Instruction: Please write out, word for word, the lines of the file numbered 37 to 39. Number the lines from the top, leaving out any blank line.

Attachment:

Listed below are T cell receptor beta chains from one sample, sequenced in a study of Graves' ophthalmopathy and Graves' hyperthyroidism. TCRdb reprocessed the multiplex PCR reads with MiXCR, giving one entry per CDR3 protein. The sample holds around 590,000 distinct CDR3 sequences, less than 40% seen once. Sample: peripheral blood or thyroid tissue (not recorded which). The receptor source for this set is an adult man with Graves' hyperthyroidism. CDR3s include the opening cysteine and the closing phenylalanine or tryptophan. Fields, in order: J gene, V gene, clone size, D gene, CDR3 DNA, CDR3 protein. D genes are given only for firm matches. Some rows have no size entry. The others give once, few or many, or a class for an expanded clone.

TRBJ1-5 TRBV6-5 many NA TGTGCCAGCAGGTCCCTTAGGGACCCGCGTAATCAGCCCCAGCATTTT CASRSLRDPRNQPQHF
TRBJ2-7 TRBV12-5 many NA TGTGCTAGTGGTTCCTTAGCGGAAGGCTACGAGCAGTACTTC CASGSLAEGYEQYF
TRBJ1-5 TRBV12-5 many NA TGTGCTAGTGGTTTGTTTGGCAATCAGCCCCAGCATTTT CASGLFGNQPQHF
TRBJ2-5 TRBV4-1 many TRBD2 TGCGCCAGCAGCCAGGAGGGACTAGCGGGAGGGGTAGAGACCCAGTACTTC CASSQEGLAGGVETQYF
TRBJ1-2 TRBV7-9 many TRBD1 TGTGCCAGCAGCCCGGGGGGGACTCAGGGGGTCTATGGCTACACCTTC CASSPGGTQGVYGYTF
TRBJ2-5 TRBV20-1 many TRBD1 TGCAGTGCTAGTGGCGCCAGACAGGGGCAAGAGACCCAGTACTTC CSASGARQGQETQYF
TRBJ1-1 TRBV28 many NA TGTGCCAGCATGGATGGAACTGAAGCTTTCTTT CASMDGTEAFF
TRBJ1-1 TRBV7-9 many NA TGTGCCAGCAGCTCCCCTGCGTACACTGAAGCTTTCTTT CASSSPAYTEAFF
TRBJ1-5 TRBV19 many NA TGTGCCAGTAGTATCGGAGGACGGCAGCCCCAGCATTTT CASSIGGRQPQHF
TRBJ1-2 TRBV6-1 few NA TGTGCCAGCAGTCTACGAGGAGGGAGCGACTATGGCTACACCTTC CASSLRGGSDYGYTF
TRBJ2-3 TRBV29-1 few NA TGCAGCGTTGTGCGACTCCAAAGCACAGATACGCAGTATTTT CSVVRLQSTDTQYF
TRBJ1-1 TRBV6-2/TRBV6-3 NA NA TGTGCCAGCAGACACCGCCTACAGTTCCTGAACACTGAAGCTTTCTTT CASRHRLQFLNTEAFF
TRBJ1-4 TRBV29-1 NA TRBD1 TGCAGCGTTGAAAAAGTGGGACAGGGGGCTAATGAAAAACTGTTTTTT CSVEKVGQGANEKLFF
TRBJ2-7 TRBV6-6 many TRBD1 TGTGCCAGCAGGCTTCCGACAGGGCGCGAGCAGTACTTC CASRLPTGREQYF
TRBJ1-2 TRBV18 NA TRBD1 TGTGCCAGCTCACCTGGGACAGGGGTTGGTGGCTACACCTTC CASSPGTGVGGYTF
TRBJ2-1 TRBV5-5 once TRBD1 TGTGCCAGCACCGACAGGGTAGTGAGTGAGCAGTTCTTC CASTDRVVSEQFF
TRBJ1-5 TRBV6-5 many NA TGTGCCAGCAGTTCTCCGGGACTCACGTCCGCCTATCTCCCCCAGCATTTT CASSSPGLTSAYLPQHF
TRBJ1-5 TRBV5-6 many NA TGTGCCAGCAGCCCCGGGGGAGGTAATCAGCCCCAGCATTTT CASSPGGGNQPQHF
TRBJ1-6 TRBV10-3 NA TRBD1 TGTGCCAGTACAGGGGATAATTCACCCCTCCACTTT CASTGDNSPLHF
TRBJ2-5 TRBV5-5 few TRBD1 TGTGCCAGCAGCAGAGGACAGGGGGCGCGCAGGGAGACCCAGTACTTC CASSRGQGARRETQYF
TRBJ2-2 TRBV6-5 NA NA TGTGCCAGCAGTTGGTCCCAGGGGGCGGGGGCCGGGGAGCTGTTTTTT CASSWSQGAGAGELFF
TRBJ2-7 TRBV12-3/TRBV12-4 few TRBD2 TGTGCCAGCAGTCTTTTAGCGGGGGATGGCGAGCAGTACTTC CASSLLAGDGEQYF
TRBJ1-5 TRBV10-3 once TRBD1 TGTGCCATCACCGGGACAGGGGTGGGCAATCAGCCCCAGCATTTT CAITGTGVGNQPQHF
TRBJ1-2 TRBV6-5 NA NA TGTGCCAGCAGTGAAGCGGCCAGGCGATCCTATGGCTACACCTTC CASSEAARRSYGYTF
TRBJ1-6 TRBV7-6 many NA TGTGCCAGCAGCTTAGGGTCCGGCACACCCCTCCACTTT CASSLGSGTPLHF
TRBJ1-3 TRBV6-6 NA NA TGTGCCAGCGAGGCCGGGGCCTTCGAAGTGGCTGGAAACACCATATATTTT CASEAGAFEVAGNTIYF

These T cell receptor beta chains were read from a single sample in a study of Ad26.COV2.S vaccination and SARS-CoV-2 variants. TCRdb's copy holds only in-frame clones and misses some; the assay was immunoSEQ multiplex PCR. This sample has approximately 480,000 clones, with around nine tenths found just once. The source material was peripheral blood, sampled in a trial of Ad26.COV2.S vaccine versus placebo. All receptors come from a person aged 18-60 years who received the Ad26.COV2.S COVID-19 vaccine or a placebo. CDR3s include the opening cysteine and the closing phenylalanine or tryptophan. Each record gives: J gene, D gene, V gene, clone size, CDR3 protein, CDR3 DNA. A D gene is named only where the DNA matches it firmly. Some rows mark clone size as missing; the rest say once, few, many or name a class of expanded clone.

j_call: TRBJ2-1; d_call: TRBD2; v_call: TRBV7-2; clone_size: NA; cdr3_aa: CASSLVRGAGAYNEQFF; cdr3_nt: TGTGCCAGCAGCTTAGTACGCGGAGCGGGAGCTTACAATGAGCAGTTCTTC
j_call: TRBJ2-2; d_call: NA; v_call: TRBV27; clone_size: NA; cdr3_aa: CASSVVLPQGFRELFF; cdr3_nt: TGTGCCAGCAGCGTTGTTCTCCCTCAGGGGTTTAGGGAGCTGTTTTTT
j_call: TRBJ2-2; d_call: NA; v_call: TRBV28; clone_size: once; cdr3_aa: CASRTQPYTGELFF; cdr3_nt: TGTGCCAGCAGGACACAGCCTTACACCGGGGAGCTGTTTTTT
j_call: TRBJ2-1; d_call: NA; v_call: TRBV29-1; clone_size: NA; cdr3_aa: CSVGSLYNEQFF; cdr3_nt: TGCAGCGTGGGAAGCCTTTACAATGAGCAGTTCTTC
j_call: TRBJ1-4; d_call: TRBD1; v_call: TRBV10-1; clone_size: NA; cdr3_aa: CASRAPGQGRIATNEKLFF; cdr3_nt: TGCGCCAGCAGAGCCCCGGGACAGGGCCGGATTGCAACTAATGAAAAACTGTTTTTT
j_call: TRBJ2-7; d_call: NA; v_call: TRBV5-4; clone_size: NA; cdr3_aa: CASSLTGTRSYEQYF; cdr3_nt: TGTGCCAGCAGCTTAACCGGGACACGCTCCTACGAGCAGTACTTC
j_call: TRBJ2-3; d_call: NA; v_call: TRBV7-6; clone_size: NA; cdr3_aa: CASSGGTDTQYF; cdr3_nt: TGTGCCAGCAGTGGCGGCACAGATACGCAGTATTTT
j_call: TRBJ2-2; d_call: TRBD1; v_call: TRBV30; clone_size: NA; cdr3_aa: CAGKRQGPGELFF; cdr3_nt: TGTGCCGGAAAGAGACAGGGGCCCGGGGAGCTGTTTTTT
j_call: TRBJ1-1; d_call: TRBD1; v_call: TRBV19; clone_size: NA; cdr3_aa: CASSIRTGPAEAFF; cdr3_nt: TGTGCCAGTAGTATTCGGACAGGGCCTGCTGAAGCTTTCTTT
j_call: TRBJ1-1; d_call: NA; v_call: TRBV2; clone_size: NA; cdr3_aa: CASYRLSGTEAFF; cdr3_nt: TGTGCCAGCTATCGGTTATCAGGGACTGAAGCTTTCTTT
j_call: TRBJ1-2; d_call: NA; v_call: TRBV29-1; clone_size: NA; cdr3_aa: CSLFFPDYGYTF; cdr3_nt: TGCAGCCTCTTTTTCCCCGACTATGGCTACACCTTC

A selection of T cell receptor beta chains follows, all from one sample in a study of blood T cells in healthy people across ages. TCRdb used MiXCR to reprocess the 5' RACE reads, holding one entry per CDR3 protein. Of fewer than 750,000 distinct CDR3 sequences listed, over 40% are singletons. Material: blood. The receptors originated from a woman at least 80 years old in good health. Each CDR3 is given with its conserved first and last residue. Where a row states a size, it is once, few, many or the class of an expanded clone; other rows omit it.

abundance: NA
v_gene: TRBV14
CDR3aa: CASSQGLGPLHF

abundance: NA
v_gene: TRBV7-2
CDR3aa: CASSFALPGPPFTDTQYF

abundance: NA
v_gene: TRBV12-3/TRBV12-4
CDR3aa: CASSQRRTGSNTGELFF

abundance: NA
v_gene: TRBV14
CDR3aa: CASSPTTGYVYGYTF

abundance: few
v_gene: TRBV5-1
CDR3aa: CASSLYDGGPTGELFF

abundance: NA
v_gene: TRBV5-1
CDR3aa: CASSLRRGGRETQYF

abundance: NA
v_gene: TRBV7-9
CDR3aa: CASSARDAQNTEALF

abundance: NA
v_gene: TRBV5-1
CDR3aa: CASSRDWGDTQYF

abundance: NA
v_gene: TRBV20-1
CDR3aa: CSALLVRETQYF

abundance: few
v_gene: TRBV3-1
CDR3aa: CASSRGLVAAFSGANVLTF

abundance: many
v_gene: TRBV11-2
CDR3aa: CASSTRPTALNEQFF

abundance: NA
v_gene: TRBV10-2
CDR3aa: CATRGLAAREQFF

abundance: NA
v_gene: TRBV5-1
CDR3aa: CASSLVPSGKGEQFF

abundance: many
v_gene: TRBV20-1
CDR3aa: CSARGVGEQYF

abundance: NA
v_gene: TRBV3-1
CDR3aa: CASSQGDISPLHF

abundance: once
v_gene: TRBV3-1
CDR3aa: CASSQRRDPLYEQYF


j_call: TRBJ1-1; d_call: TRBD1; v_call: TRBV19; clone_size: NA; cdr3_aa: CASSIRTGPAEAFF; cdr3_nt: TGTGCCAGTAGTATTCGGACAGGGCCTGCTGAAGCTTTCTTT
j_call: TRBJ1-1; d_call: NA; v_call: TRBV2; clone_size: NA; cdr3_aa: CASYRLSGTEAFF; cdr3_nt: TGTGCCAGCTATCGGTTATCAGGGACTGAAGCTTTCTTT
j_call: TRBJ1-2; d_call: NA; v_call: TRBV29-1; clone_size: NA; cdr3_aa: CSLFFPDYGYTF; cdr3_nt: TGCAGCCTCTTTTTCCCCGACTATGGCTACACCTTC